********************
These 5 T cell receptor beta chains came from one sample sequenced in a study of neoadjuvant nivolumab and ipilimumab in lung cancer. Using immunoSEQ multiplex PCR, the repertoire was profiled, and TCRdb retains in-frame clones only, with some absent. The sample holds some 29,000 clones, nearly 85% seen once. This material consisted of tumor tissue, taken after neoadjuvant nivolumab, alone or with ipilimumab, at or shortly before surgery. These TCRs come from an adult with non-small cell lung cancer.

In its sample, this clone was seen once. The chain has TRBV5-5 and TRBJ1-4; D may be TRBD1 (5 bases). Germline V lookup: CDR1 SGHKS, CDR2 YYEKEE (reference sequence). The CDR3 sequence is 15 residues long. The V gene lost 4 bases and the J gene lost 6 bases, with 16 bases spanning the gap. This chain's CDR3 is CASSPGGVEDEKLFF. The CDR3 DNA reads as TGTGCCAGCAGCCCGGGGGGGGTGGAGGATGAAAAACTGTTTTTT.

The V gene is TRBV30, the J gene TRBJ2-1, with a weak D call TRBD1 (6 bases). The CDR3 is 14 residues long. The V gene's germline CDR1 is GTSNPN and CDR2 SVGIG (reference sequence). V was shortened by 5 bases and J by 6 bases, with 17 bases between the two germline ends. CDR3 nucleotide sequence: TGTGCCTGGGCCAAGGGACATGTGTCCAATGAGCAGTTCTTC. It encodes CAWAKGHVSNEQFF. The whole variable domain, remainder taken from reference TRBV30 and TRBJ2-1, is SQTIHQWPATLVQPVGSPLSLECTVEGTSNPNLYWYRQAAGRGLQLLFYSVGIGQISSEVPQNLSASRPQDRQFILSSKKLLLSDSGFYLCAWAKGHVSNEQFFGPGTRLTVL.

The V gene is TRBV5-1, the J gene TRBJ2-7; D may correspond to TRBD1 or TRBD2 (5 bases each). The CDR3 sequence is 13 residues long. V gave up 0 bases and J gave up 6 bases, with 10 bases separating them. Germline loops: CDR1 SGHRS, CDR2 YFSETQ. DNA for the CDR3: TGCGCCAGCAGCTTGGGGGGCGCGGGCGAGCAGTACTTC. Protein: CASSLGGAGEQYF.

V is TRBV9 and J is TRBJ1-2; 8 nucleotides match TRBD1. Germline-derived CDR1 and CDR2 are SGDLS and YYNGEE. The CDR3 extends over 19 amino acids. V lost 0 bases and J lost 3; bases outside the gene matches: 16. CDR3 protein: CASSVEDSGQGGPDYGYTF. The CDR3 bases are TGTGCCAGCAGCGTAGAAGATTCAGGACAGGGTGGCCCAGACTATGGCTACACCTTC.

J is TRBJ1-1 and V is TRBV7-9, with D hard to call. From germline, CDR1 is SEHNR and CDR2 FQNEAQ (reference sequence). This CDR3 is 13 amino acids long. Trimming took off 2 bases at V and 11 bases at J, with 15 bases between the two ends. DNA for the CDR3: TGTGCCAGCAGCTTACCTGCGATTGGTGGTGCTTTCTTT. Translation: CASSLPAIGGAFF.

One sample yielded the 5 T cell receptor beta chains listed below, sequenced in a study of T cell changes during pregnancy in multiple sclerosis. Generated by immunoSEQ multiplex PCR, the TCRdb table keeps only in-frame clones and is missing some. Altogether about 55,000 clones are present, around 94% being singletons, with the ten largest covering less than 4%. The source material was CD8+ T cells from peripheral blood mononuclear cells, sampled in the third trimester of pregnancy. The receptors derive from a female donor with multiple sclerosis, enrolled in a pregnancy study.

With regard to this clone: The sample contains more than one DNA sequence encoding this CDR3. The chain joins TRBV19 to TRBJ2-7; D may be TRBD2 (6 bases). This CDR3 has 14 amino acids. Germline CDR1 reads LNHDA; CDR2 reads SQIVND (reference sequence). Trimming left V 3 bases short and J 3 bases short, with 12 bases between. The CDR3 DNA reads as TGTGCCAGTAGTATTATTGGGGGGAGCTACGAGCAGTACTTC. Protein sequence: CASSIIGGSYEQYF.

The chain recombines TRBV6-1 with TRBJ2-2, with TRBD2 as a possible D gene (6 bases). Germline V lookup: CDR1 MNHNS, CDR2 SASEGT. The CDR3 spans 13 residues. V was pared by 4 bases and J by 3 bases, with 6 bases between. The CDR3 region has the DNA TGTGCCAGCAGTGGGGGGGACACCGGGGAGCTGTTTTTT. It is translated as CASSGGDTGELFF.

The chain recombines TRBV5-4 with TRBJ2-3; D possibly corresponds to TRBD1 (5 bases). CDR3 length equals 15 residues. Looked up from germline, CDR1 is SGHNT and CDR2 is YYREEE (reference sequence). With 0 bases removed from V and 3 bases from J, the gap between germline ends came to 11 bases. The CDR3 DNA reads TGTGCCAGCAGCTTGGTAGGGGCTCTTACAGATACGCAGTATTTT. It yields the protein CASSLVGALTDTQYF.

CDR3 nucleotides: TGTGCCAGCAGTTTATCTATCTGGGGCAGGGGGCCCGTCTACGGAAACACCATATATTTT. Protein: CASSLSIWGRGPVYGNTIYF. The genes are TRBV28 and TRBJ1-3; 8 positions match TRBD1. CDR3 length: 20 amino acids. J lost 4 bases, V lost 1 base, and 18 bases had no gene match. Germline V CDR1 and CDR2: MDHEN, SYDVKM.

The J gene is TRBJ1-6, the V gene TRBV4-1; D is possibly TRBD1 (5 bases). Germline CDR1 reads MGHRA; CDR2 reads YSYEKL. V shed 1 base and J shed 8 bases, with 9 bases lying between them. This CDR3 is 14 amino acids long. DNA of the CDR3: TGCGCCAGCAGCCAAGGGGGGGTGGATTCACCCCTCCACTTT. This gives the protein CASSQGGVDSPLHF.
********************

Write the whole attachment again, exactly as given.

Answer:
These 5 T cell receptor beta chains came from one sample sequenced in a study of neoadjuvant nivolumab and ipilimumab in lung cancer. Using immunoSEQ multiplex PCR, the repertoire was profiled, and TCRdb retains in-frame clones only, with some absent. The sample holds some 29,000 clones, nearly 85% seen once. This material consisted of tumor tissue, taken after neoadjuvant nivolumab, alone or with ipilimumab, at or shortly before surgery. These TCRs come from an adult with non-small cell lung cancer.

In its sample, this clone was seen once. The chain has TRBV5-5 and TRBJ1-4; D may be TRBD1 (5 bases). Germline V lookup: CDR1 SGHKS, CDR2 YYEKEE (reference sequence). The CDR3 sequence is 15 residues long. The V gene lost 4 bases and the J gene lost 6 bases, with 16 bases spanning the gap. This chain's CDR3 is CASSPGGVEDEKLFF. The CDR3 DNA reads as TGTGCCAGCAGCCCGGGGGGGGTGGAGGATGAAAAACTGTTTTTT.

The V gene is TRBV30, the J gene TRBJ2-1, with a weak D call TRBD1 (6 bases). The CDR3 is 14 residues long. The V gene's germline CDR1 is GTSNPN and CDR2 SVGIG (reference sequence). V was shortened by 5 bases and J by 6 bases, with 17 bases between the two germline ends. CDR3 nucleotide sequence: TGTGCCTGGGCCAAGGGACATGTGTCCAATGAGCAGTTCTTC. It encodes CAWAKGHVSNEQFF. The whole variable domain, remainder taken from reference TRBV30 and TRBJ2-1, is SQTIHQWPATLVQPVGSPLSLECTVEGTSNPNLYWYRQAAGRGLQLLFYSVGIGQISSEVPQNLSASRPQDRQFILSSKKLLLSDSGFYLCAWAKGHVSNEQFFGPGTRLTVL.

The V gene is TRBV5-1, the J gene TRBJ2-7; D may correspond to TRBD1 or TRBD2 (5 bases each). The CDR3 sequence is 13 residues long. V gave up 0 bases and J gave up 6 bases, with 10 bases separating them. Germline loops: CDR1 SGHRS, CDR2 YFSETQ. DNA for the CDR3: TGCGCCAGCAGCTTGGGGGGCGCGGGCGAGCAGTACTTC. Protein: CASSLGGAGEQYF.

V is TRBV9 and J is TRBJ1-2; 8 nucleotides match TRBD1. Germline-derived CDR1 and CDR2 are SGDLS and YYNGEE. The CDR3 extends over 19 amino acids. V lost 0 bases and J lost 3; bases outside the gene matches: 16. CDR3 protein: CASSVEDSGQGGPDYGYTF. The CDR3 bases are TGTGCCAGCAGCGTAGAAGATTCAGGACAGGGTGGCCCAGACTATGGCTACACCTTC.

J is TRBJ1-1 and V is TRBV7-9, with D hard to call. From germline, CDR1 is SEHNR and CDR2 FQNEAQ (reference sequence). This CDR3 is 13 amino acids long. Trimming took off 2 bases at V and 11 bases at J, with 15 bases between the two ends. DNA for the CDR3: TGTGCCAGCAGCTTACCTGCGATTGGTGGTGCTTTCTTT. Translation: CASSLPAIGGAFF.

One sample yielded the 5 T cell receptor beta chains listed below, sequenced in a study of T cell changes during pregnancy in multiple sclerosis. Generated by immunoSEQ multiplex PCR, the TCRdb table keeps only in-frame clones and is missing some. Altogether about 55,000 clones are present, around 94% being singletons, with the ten largest covering less than 4%. The source material was CD8+ T cells from peripheral blood mononuclear cells, sampled in the third trimester of pregnancy. The receptors derive from a female donor with multiple sclerosis, enrolled in a pregnancy study.

With regard to this clone: The sample contains more than one DNA sequence encoding this CDR3. The chain joins TRBV19 to TRBJ2-7; D may be TRBD2 (6 bases). This CDR3 has 14 amino acids. Germline CDR1 reads LNHDA; CDR2 reads SQIVND (reference sequence). Trimming left V 3 bases short and J 3 bases short, with 12 bases between. The CDR3 DNA reads as TGTGCCAGTAGTATTATTGGGGGGAGCTACGAGCAGTACTTC. Protein sequence: CASSIIGGSYEQYF.

The chain recombines TRBV6-1 with TRBJ2-2, with TRBD2 as a possible D gene (6 bases). Germline V lookup: CDR1 MNHNS, CDR2 SASEGT. The CDR3 spans 13 residues. V was pared by 4 bases and J by 3 bases, with 6 bases between. The CDR3 region has the DNA TGTGCCAGCAGTGGGGGGGACACCGGGGAGCTGTTTTTT. It is translated as CASSGGDTGELFF.

The chain recombines TRBV5-4 with TRBJ2-3; D possibly corresponds to TRBD1 (5 bases). CDR3 length equals 15 residues. Looked up from germline, CDR1 is SGHNT and CDR2 is YYREEE (reference sequence). With 0 bases removed from V and 3 bases from J, the gap between germline ends came to 11 bases. The CDR3 DNA reads TGTGCCAGCAGCTTGGTAGGGGCTCTTACAGATACGCAGTATTTT. It yields the protein CASSLVGALTDTQYF.

CDR3 nucleotides: TGTGCCAGCAGTTTATCTATCTGGGGCAGGGGGCCCGTCTACGGAAACACCATATATTTT. Protein: CASSLSIWGRGPVYGNTIYF. The genes are TRBV28 and TRBJ1-3; 8 positions match TRBD1. CDR3 length: 20 amino acids. J lost 4 bases, V lost 1 base, and 18 bases had no gene match. Germline V CDR1 and CDR2: MDHEN, SYDVKM.

The J gene is TRBJ1-6, the V gene TRBV4-1; D is possibly TRBD1 (5 bases). Germline CDR1 reads MGHRA; CDR2 reads YSYEKL. V shed 1 base and J shed 8 bases, with 9 bases lying between them. This CDR3 is 14 amino acids long. DNA of the CDR3: TGCGCCAGCAGCCAAGGGGGGGTGGATTCACCCCTCCACTTT. This gives the protein CASSQGGVDSPLHF.